• Bill Rapp

      Great to hear from a like-minded colleague–and Chicagoland native! I’ve been fortunate to return to my old haunts in Naperville and the Fox River Valley at least once a year for decades now (except when I’ve been overseas, of course). You should get back there. it’s changed, but then so much remains the same. I get inspired every time I return.

  9. Robert Coburn

    I was an United States Army occupation soldier with the 6th Infantry Regiment in Berlin from March 1955 to August 1957. This time included the 1956 Hungarian Revolution.


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Welcome Award-Winning Author John R Schembra

Mystery/Thriller, Supernatural, Military

In Blood Debt, San Francisco Homicide Investigator and Vietnam veteran Vince Torelli strives to clean up the violence in San Francisco. But, after a suspect in a double murder is killed during an attempted arrest, he finds himself protecting the good police officers of the city he considers family. His efforts put him in the line of fire when he’s targeted. The brother of the suspect victim wants revenge on the officers responsible, and he’ll stop at nothing. He kidnaps Vince, a man obsessively loyal to his job as well as those he works with and defends, a man as smart and committed to his principles as the criminals he catches almost without fail. Vince knows best, though; a blood debt always demands payment.

How long have you wanted to write? When I was a young boy, my mother instilled in me a love of books and reading. I read mostly adventure stories, in particular, a lot of Edgar Rice Burroughs, and  I admired how he could spin such wonderful stories. I vowed at a young age to write my own stories someday, as I knew the joy I got from books. I wanted to someday write books that would give that joy to others.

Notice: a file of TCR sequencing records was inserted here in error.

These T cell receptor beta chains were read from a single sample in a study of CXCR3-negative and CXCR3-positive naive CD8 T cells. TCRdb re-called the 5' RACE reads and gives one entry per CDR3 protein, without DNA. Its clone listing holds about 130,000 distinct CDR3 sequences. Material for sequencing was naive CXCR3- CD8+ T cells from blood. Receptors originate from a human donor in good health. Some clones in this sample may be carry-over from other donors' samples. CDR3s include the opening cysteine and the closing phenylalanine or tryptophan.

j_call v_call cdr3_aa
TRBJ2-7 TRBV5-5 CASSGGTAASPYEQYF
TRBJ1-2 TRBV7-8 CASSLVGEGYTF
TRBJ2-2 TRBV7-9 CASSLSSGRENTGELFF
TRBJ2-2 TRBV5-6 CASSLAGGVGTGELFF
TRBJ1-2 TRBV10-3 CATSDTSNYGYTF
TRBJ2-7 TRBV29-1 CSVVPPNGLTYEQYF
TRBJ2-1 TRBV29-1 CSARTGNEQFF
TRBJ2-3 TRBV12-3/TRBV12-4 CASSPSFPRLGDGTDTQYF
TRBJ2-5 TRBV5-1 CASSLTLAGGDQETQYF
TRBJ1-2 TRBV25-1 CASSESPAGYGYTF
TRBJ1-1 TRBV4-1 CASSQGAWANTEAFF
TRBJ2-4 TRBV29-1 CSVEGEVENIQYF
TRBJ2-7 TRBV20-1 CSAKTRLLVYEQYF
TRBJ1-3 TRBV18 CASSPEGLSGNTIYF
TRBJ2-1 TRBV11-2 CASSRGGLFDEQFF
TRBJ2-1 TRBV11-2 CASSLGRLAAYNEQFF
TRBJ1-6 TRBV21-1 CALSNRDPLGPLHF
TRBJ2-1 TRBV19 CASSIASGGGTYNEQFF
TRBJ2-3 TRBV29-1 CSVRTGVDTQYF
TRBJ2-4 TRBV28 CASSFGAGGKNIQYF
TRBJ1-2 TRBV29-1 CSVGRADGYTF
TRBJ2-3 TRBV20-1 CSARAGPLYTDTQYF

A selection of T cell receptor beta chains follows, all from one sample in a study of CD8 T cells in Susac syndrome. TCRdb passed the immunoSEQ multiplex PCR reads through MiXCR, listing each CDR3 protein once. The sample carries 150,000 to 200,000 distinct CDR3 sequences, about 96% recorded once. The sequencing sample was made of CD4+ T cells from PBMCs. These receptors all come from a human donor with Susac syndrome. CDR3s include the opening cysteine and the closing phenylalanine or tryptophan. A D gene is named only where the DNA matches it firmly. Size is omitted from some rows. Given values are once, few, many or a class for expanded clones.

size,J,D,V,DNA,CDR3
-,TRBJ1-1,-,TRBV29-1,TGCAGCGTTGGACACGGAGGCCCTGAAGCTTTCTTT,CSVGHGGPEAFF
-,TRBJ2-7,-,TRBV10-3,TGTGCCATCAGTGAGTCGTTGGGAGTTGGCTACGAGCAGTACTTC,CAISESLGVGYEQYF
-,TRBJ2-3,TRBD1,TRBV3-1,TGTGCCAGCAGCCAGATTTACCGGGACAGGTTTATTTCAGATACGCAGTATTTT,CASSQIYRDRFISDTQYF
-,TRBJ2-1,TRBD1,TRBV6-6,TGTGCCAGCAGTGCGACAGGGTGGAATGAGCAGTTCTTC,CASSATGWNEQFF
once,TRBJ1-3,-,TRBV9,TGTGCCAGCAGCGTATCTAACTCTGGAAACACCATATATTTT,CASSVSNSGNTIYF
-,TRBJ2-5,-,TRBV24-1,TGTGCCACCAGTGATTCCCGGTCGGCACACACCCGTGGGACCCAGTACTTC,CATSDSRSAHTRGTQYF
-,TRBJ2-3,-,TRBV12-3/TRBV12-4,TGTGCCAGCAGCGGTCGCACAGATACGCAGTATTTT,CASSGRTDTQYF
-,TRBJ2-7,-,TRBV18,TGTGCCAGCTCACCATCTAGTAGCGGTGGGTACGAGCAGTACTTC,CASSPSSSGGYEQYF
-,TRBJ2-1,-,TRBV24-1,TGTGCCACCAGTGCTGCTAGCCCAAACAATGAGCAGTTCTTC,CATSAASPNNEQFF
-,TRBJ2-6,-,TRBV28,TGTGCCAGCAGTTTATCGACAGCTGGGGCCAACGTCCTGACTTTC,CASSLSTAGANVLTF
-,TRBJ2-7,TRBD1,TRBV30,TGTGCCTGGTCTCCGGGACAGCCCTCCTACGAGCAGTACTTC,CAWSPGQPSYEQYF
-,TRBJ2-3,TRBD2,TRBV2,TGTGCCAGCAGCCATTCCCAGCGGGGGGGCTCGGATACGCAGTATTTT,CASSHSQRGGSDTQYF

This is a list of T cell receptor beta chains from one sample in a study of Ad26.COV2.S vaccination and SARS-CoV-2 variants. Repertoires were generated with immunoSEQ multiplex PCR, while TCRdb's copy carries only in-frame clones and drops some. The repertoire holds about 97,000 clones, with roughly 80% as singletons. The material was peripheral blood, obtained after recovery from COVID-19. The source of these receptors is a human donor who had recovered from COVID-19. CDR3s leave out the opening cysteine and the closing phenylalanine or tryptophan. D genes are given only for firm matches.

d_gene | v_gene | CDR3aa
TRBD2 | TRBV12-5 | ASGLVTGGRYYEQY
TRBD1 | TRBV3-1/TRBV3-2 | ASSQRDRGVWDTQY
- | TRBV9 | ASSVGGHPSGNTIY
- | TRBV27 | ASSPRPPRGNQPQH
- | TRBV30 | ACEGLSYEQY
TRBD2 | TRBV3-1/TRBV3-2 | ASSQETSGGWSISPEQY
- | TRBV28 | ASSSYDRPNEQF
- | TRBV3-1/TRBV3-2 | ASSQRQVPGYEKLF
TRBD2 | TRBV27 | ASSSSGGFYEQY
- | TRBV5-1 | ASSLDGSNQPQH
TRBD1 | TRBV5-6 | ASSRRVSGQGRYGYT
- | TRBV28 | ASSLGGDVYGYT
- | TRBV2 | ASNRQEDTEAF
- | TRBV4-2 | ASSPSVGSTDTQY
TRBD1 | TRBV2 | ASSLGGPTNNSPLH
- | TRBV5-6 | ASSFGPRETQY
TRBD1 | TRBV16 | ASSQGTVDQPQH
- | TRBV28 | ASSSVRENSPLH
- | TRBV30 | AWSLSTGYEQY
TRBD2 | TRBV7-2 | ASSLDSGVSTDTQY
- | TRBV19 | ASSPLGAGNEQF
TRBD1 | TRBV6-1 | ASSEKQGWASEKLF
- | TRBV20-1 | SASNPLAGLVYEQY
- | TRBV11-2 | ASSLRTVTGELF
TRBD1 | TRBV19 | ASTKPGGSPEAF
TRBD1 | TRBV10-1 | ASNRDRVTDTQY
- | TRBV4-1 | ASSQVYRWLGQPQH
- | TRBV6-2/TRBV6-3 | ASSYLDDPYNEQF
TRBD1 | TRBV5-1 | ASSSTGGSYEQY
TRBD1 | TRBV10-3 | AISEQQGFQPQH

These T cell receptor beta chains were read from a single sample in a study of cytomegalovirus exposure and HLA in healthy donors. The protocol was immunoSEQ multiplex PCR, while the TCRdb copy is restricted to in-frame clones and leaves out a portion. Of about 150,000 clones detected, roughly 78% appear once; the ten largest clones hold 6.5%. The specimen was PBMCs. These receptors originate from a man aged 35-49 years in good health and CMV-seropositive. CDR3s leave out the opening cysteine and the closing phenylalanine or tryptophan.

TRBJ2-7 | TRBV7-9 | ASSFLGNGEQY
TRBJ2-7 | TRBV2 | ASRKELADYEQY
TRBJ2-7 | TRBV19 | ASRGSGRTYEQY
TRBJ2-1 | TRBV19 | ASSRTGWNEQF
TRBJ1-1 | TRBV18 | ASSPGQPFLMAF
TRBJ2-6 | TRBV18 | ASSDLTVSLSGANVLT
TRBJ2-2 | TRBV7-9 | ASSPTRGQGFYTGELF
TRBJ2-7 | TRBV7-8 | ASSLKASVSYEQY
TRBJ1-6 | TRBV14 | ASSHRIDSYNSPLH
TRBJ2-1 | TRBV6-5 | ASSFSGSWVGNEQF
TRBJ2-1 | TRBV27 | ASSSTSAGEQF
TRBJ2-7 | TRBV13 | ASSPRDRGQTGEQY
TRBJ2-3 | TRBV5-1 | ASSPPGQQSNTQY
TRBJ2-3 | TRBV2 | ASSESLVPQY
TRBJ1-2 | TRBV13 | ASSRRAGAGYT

How long did it take you to reach your goal of publication? Many years! With growing up, school, college, the Army, becoming a police officer, marriage, and raising two children, there just wasn’t time for me to write, though I never lost the desire. The opportunity came when the kids were in college, and I had finished my master’s degree.  One afternoon, another sergeant and fellow Vietnam Veteran and I were swapping stories from our tours in the police department briefing room. Other officers heard us and stopped to listen. They told me later that day I should write my stories down, they would make a good book. That night, I began writing.

Are you traditionally published, indie published, or a hybrid author? Traditionally published. I researched small publishers, on the advice of a genuinely nice lady, and very prolific author I had met at a writer’s conference and was lucky enough to have one accept my manuscript. I have been with them, Writers Exchange, for 18 years, and all five of my books have been published by them. I have two new novels currently in their queue undergoing editing. I hope to have them published by mid-2021. By the way, that nice lady and I are fast friends and have been for 20 years.

Where do you write? A small 4th bedroom in my house was converted to an office/writing room. It gives me the privacy I need to concentrate, with no interruptions from family (other than the dogs). I have a TV in there. I tune to soft rock music, at low volume, as a background when writing. I find I am more proficient when writing with the background music. It helps me concentrate.

Where do you find your characters? How do you name them? All of them are drawn from real life, at least the main characters. I’ve patterned them after friends, family, and other people I know or have known. Obviously, I change the names, but I have had some readers recognize the character and ask me if the character is based on them, or on so-and-so. I usually tell them, “not entirely.” A couple of times, I have used their real names, with permission, of course, because the name suits the character. Those persons really get a kick out of being in the book!

I try to develop names that suit the characters. If a tough guy is needed, I’m not going to name him Chad, or Chip, or Timmy, etc. I chose Vince Torelli as the name for the protagonist in five of my books—a tough, dedicated, homicide inspector with San Francisco PD. An Italian name, to me, rings of toughness. Of course, the character’s personality has to echo the tough name. I also like to have the protagonist exhibit compassion at times, too. I try to avoid cliché names like “Reaper,” “Savage,” and the like.